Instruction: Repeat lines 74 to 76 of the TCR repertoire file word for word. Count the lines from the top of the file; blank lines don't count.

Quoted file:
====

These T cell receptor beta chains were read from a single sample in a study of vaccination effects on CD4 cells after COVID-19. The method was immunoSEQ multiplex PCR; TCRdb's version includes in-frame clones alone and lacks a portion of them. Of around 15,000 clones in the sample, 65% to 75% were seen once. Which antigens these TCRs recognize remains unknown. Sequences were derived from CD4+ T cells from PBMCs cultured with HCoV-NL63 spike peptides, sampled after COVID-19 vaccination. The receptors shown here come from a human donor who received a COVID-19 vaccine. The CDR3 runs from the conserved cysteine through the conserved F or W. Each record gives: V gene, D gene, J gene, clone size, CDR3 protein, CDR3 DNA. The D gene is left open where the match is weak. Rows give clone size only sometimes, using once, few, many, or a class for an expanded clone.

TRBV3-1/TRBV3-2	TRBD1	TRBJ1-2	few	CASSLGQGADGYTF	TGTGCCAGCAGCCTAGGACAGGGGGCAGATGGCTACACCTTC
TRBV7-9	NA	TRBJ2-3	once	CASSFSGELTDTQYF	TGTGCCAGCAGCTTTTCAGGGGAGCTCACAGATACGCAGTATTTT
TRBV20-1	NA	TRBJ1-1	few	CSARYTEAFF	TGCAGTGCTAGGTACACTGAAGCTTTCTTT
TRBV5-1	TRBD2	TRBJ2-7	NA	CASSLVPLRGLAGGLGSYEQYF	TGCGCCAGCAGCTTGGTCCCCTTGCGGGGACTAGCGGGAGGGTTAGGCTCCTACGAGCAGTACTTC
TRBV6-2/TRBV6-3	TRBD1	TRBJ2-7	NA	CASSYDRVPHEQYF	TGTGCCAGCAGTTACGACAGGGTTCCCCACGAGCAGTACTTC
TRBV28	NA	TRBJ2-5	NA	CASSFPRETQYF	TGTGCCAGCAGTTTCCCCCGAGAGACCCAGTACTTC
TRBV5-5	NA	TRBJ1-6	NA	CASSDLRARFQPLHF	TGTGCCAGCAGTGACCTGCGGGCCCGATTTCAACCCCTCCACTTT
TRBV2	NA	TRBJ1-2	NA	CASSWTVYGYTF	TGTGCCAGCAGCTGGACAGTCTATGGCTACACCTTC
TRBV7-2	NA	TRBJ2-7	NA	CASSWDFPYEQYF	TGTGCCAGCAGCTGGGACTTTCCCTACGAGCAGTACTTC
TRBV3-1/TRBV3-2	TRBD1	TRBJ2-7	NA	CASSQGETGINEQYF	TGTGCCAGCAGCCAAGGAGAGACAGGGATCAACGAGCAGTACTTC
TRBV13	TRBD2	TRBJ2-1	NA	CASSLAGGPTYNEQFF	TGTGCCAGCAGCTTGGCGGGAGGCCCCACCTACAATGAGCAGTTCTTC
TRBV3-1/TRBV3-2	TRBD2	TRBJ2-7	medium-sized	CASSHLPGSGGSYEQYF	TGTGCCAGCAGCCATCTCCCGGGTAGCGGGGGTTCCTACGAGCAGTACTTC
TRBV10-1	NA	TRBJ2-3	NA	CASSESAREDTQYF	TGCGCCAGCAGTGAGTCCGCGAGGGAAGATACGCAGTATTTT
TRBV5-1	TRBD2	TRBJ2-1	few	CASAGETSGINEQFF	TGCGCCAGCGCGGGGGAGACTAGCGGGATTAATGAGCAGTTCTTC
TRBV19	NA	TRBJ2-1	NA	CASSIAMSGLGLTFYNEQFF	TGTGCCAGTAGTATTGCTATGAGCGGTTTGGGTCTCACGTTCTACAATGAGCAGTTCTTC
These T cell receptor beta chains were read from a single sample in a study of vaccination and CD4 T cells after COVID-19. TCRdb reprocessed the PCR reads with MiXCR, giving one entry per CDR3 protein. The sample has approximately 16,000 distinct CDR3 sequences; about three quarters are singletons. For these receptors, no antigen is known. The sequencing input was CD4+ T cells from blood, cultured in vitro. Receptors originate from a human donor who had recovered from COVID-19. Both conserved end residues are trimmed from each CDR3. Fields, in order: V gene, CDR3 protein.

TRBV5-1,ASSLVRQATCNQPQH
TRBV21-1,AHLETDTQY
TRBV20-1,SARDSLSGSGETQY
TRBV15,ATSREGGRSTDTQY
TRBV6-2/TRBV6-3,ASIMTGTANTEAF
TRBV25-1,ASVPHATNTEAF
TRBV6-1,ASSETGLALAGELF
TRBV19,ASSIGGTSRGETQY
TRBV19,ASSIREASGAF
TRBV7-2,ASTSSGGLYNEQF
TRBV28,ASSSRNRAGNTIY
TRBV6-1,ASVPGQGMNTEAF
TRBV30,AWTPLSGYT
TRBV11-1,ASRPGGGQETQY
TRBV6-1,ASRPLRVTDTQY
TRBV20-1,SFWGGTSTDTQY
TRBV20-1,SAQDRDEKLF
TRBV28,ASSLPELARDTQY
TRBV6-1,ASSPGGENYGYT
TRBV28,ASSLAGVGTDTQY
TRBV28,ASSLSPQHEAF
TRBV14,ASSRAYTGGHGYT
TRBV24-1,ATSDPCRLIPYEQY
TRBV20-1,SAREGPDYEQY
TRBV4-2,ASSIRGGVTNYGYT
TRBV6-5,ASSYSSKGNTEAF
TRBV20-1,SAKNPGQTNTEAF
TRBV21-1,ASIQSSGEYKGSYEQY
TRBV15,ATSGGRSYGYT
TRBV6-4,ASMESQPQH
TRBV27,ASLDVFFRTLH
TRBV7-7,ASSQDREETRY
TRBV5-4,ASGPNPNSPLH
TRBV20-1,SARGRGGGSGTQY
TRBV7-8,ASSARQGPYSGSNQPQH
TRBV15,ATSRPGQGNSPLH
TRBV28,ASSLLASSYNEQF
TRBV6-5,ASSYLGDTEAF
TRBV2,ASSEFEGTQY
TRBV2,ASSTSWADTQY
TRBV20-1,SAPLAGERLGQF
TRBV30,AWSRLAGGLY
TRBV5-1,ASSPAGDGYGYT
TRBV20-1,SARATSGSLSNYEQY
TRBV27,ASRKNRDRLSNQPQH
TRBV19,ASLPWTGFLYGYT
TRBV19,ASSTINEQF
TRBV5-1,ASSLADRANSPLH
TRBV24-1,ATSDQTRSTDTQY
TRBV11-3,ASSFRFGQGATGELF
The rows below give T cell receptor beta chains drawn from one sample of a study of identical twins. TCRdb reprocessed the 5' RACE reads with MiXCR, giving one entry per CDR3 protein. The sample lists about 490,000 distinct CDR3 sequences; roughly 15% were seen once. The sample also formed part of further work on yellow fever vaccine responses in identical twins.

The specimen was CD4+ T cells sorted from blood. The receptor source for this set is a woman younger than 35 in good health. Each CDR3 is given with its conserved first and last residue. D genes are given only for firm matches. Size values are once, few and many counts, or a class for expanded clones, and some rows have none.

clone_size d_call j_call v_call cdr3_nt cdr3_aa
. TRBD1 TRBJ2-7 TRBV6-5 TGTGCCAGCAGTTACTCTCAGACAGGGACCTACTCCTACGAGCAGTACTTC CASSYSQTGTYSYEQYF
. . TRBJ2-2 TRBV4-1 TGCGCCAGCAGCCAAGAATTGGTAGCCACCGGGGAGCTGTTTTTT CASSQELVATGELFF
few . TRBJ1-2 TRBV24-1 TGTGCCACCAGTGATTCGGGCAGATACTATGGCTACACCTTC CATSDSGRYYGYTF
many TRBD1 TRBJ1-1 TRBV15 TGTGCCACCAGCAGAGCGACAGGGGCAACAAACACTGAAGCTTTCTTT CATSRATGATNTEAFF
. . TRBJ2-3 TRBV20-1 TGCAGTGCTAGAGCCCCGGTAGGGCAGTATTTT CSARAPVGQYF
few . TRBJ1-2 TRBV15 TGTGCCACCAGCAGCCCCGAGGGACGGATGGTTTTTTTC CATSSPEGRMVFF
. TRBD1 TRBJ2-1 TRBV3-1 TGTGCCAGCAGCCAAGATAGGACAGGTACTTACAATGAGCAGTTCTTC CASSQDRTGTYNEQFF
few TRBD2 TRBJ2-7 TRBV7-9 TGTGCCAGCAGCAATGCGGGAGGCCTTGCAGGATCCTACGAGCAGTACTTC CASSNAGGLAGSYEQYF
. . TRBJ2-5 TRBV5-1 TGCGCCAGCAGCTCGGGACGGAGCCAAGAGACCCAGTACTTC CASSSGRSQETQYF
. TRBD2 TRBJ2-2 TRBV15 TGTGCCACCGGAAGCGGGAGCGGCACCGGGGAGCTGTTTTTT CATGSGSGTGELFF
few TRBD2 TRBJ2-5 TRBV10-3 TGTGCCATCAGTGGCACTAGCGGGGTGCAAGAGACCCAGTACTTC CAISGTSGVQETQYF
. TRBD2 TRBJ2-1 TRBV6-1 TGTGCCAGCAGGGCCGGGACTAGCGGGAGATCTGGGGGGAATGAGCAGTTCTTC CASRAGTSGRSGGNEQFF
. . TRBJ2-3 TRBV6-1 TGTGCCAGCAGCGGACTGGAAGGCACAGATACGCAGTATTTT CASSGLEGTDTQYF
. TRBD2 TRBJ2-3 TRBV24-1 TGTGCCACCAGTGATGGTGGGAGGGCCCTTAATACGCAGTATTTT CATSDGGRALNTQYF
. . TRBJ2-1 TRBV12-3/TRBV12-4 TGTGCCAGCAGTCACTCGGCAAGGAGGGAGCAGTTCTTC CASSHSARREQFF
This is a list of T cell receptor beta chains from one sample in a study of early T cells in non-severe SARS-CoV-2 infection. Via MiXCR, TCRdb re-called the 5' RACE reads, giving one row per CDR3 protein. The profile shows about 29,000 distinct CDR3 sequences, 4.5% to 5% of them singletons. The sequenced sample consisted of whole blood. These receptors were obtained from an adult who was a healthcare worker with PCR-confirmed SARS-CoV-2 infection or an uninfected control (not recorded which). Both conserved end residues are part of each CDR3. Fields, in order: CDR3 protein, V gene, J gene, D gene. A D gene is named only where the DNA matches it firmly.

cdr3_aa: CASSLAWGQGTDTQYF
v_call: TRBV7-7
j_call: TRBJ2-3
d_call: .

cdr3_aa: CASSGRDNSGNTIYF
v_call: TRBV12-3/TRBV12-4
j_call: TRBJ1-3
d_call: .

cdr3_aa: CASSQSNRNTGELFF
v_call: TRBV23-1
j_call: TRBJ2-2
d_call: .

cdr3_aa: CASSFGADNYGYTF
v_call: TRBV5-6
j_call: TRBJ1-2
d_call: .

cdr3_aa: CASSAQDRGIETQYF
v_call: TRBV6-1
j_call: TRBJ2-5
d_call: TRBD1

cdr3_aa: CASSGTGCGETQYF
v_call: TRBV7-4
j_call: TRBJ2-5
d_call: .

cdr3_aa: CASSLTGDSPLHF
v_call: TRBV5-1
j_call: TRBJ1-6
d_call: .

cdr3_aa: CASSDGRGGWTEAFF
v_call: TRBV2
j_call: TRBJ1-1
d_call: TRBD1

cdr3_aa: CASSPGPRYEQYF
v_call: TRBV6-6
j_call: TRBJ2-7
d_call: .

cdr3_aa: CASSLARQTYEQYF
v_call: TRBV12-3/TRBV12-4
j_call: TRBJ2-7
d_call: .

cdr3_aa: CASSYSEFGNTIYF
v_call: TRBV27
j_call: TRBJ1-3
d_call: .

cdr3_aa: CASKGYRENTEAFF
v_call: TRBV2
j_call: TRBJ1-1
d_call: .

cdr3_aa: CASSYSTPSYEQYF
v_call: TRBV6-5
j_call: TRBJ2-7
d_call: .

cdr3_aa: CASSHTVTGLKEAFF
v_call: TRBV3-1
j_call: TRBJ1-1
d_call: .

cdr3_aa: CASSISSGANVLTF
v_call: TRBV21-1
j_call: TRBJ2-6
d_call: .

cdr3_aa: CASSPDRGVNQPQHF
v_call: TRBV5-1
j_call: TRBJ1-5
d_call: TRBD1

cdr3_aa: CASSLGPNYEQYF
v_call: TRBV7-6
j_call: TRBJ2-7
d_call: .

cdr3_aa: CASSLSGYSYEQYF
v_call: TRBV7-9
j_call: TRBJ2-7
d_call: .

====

many TRBD1 TRBJ1-1 TRBV15 TGTGCCACCAGCAGAGCGACAGGGGCAACAAACACTGAAGCTTTCTTT CATSRATGATNTEAFF
. . TRBJ2-3 TRBV20-1 TGCAGTGCTAGAGCCCCGGTAGGGCAGTATTTT CSARAPVGQYF
few . TRBJ1-2 TRBV15 TGTGCCACCAGCAGCCCCGAGGGACGGATGGTTTTTTTC CATSSPEGRMVFF